On Monday, the Finance Committee unanimously approved the application of doubled real estate tax (arnona) on empty apartments, of which there are an estimated 47,000 units.
According to the new law, an apartment will be considered empty if unused for 9 consecutive months, or 9 cumulative months in the real estate tax fiscal year, from January 1 till December 31. The new rules will come into effect starting January 1, 2014.
The goal of the adjustment is to encourage owners of empty apartments in city centers to put their property to use, either by selling it or putting it up for rent.
Finance Committee Chairman Nissan Slomiansky (Jewish Home) said "the Finance Committee placed as its goal to help solve the housing crisis, among other things by putting city center apartments to use and increasing the supply of apartments for rent."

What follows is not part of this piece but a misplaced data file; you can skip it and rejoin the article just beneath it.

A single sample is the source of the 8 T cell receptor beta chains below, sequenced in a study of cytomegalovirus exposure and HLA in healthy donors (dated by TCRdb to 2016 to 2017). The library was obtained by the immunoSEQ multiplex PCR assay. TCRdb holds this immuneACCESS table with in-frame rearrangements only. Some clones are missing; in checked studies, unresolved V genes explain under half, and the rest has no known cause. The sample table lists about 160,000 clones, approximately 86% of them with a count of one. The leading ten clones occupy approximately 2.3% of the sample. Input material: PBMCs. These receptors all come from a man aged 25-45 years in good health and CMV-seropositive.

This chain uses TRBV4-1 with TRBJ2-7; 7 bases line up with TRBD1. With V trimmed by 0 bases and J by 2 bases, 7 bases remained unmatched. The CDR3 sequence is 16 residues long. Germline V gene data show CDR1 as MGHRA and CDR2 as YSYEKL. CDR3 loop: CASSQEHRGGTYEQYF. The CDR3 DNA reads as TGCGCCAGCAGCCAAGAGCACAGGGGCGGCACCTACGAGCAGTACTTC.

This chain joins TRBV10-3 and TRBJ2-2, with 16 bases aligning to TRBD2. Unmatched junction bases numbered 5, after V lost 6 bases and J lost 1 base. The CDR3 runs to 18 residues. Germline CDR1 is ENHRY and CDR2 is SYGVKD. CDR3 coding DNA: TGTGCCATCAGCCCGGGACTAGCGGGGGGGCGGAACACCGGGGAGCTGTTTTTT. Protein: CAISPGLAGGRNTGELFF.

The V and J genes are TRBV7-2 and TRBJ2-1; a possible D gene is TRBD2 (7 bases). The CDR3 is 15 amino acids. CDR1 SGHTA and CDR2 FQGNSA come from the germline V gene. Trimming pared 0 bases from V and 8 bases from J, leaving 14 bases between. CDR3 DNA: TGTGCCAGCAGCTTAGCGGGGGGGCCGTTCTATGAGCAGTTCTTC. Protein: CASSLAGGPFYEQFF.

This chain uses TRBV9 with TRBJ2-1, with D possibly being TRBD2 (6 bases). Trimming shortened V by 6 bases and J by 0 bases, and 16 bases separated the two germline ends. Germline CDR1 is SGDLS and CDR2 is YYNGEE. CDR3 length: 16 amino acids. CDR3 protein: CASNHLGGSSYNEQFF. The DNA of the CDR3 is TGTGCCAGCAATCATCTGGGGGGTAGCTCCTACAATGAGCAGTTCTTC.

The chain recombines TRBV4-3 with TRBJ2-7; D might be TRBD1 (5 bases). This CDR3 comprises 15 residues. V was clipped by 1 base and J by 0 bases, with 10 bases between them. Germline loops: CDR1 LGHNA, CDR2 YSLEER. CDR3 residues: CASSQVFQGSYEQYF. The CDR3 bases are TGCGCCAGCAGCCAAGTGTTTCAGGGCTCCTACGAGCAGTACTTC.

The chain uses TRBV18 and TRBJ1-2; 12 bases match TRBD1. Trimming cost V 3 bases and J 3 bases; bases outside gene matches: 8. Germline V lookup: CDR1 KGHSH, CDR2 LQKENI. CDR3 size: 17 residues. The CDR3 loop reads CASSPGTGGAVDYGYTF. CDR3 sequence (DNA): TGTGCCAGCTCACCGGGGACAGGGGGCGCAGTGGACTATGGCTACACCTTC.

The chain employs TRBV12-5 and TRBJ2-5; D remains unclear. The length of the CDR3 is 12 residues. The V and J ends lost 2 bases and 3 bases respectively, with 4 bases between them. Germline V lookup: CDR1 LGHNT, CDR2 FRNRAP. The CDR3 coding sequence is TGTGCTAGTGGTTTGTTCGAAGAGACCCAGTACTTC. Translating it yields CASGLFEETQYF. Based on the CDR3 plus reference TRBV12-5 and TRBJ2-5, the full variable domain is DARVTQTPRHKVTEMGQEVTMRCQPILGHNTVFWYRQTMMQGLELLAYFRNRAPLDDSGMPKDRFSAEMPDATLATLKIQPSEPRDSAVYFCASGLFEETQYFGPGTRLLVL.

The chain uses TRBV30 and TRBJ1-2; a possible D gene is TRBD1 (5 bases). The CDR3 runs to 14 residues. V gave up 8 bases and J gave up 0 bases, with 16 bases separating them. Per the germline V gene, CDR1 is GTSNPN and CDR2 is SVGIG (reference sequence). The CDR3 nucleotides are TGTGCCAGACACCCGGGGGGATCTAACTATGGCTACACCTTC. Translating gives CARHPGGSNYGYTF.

By eliminating empty apartments the Committee hopes to accomplish two targets. First it aims to alleviate Israel's housing crisis, as housing prices in the nation's real estate bubble continued rising in the third quarter of 2013. Additionally, the rules aim to reduce low-population "ghost neighborhoods" in the center of Israel's large cities.
Renting an apartment in large cities can be even more expensive on a monthly basis than buying. Rental apartments in Israel are supplied almost solely from the private housing market; there are nearly no apartment buildings that are owned by a landlord for rental purposes, as there are in the US and other countries.
The rental shortage is especially acute in Jerusalem, Tel Aviv, Netanya, and other large cities, where foreign residents have bought prime homes and apartments for investment purposes or as vacation homes, coming to live in them for just a few weeks out of the year.
The new rules doubling tax on empty apartments were authorized by Interior Minister Gideon Sa'ar in May, pending approval by Finance Minister Yair Lapid.